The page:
Sportline ThinQ Pedometer - SNEWS

Sportline ThinQ Pedometer

With all the talk about the national obesity crisis and how little Americans move during the day, pedometers have become quite the trend. With its thin, card-sized, smooth-faced ThinQ pedometers, Sportline has a true breakthrough. No longer are you forced to clip to your waist, but can stash it in a pant or shirt pocket and no one will be the wiser.
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With all the talk about the national obesity crisis and how little Americans move during the day, pedometers have become quite the trend. They are a great way to monitor general daily activity that can help pump up what we do and how much we do -- motivating, cajoling, nagging with their step numbers in plain view.

Until now, pedometers were little gadgets you clipped on your waist. Sometimes thick, sometimes thinner, sometimes black, sometimes colors or metallic, sometimes big or small, round or square. But no matter what they were devices you clipped to your waistband.

With its thin, card-sized, smooth-faced ThinQ pedometers, Sportline has a true breakthrough. No longer are you forced to clip to your waist, but can stash it in a pant or shirt pocket and no one will be the wiser.

It's an ID-sized card that's about 6 mm thick (despite the package claim of being 3 mm). It's totally smooth with touch-sensor buttons to control its lineup of features -- steps, calories, miles, time and chronograph.

We used it simultaneously with a traditional waist-clip pedometer for comparison and found that it measured steps relatively well with a few caveats: If you are wearing looser pants or sweat pants where the pockets hang freely and move around a bit, the pedometer, of course, swings around with the pocket and perceives that movement as more steps, inflating the number. If you try to wear it on a lanyard on your neck, as one suggested application in the manual, it really inflates the steps because of the swing of the lanyard. It also must hang vertically and not nest horizontally or flat to allow the mechanism to swing and measure steps. Best way we found was tucked inside a pant or shirt pocket that held it more snugly and maintained a vertical position. That allowed it to measure true steps and steps alone.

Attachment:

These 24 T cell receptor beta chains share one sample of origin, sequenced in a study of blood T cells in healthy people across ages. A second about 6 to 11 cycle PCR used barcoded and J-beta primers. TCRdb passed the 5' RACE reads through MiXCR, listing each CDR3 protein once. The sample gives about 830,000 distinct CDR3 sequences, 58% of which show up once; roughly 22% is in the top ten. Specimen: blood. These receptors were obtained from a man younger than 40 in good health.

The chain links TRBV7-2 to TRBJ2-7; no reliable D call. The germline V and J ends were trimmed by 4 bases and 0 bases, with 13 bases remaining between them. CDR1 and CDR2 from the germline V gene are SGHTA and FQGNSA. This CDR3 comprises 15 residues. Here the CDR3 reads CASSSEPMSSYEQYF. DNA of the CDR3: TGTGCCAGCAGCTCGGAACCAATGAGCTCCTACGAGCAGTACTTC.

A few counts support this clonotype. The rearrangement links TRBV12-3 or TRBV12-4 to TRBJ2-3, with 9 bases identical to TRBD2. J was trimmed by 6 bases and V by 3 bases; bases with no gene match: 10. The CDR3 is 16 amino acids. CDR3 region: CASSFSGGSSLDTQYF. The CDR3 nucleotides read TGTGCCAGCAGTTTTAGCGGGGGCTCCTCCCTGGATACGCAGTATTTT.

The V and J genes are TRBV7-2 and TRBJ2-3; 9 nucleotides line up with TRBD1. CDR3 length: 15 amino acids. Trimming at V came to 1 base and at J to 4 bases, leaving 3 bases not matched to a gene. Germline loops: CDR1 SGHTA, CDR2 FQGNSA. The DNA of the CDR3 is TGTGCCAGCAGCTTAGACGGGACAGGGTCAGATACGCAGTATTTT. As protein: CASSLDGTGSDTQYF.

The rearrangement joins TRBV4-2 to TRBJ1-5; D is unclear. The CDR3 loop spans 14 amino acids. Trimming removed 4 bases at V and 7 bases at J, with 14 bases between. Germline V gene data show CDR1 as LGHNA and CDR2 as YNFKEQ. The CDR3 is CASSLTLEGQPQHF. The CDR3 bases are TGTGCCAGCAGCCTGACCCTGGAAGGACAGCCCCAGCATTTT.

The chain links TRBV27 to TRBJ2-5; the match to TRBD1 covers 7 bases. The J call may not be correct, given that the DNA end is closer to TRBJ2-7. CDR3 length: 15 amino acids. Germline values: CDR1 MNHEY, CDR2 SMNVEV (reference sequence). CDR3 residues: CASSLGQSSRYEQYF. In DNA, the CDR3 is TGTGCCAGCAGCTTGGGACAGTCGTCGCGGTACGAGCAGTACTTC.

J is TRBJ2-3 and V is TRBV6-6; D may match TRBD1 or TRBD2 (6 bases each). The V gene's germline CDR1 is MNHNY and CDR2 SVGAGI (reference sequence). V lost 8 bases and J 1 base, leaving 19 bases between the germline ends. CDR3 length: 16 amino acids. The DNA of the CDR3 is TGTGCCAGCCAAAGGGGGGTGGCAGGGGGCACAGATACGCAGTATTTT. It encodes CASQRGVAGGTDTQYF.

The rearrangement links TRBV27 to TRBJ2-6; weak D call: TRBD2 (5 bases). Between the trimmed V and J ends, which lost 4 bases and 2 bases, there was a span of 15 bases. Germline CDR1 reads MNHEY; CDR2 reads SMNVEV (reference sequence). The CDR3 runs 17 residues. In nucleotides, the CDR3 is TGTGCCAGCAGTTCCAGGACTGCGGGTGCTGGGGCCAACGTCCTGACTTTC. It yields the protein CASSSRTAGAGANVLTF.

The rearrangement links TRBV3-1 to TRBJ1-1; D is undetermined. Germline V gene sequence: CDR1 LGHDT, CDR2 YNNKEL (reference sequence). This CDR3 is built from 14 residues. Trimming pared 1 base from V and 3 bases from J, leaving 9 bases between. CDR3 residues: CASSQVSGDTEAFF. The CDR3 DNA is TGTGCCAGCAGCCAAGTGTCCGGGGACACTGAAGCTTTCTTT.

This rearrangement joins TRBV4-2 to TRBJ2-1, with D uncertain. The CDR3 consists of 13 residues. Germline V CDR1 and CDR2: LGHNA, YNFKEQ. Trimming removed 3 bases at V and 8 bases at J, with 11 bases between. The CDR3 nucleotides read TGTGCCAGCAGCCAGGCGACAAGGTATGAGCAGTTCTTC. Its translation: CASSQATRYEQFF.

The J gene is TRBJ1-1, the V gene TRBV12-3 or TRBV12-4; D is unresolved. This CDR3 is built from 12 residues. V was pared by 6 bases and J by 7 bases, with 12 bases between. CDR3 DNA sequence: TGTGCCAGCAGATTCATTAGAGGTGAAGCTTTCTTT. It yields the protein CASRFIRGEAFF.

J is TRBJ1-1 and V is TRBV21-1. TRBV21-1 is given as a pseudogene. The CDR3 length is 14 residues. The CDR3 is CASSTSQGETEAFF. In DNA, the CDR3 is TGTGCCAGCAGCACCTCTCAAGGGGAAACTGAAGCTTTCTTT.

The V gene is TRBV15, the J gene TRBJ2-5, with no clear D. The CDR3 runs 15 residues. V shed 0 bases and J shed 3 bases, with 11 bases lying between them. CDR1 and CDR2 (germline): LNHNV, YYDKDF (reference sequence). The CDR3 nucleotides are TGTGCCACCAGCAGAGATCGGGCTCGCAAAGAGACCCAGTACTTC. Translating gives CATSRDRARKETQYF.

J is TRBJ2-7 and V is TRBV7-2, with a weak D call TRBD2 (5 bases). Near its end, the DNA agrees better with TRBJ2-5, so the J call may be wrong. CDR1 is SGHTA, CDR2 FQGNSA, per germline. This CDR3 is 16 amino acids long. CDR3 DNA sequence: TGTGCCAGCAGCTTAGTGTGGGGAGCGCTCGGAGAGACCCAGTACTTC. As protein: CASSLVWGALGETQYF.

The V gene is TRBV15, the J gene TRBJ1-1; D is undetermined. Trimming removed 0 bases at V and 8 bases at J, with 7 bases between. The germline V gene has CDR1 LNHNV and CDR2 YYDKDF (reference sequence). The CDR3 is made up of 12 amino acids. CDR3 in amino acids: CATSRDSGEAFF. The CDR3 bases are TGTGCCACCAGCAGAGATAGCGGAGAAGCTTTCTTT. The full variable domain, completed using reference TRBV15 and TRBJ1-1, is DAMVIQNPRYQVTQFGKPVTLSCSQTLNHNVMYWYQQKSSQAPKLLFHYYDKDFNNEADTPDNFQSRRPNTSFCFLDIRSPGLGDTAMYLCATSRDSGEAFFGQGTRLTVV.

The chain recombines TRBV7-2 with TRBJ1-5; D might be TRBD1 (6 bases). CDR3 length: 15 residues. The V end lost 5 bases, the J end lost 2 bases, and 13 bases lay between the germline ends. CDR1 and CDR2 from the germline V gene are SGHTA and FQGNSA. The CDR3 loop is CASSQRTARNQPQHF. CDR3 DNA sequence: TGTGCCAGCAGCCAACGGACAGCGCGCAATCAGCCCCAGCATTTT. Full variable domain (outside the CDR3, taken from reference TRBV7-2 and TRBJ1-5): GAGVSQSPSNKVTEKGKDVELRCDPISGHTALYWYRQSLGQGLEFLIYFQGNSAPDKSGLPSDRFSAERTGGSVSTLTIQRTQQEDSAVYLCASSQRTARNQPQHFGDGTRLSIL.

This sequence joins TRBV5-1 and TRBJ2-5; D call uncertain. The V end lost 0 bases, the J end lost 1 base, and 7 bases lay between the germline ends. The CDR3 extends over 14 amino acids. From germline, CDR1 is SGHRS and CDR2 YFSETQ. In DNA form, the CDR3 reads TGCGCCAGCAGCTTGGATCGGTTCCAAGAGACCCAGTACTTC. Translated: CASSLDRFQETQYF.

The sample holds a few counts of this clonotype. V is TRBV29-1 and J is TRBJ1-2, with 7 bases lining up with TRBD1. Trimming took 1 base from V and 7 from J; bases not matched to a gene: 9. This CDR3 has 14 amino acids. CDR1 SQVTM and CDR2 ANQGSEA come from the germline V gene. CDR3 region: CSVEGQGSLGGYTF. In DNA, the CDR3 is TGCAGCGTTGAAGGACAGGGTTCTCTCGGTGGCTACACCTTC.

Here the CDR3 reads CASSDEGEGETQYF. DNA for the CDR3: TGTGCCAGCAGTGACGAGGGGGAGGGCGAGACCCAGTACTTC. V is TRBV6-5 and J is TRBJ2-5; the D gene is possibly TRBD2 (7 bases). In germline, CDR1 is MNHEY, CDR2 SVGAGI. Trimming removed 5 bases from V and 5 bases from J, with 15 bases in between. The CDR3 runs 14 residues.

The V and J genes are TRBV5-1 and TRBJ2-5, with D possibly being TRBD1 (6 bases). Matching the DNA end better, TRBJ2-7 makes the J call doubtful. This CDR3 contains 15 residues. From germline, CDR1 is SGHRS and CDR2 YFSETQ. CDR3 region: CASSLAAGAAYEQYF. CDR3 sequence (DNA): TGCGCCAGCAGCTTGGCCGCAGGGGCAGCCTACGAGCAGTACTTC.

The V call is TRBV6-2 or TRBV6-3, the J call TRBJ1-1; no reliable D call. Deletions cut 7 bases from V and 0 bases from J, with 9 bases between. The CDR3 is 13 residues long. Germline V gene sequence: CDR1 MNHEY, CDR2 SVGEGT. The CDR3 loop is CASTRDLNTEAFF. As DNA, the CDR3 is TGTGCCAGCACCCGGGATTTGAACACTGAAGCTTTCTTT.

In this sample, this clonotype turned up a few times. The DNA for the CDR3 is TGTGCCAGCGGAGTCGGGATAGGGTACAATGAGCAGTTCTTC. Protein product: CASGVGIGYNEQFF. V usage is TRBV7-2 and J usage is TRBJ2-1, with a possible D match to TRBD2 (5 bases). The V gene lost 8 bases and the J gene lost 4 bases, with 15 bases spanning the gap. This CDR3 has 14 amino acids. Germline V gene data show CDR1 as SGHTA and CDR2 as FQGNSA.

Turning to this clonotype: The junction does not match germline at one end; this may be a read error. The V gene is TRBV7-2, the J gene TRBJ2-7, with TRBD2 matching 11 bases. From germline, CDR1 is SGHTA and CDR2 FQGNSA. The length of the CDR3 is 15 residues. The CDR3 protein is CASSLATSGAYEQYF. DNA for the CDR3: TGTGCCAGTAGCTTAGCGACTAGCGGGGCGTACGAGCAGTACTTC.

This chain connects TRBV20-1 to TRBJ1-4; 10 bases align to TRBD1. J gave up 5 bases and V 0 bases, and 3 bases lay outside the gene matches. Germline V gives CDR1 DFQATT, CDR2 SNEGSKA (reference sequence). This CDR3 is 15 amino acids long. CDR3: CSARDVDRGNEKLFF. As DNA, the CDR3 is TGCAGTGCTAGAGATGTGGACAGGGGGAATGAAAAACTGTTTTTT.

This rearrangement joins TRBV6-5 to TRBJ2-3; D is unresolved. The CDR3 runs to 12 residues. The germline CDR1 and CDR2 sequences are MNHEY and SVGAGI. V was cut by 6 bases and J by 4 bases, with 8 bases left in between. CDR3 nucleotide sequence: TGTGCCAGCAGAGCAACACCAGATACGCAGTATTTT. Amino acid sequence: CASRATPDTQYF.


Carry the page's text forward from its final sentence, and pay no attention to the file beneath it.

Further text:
Just like many other pedometers, it won't register steps until you reach five, thereby trying to eliminate general jiggling or movement such as around an office that isn't really a step. Distance will, of course, only be moderately accurate unless you set your stride length; otherwise, it will guesstimate using the approximate formula of 2,000 steps being about a mile.

Nicely, the smooth face meant the buttons didn't get pressed inadvertently during wear although sometimes the reset button seemed a little finicky.

And, OK, call us dumb, but we like the fact that it comes in colors (orange, lime green and blue), that it's simple to setup and use, and that the digits are large and easy-to-read at a glance.

We like this product despite the above caveats because of the way it breaks away from the traditional. If you want laboratory exactness, you won't get it. No pedometer can truly give you that. But if you want to get a general idea of how much you move and don't want something clipped to your waist (and have a pocket to put it in), this may be for you.

SNEWS® Rating: 3.5 hands clapping (1 to 5 hands clapping possible, with 5 clapping hands representing functional and design perfection)

Suggested Retail: $30

For more information:www.sportline.com

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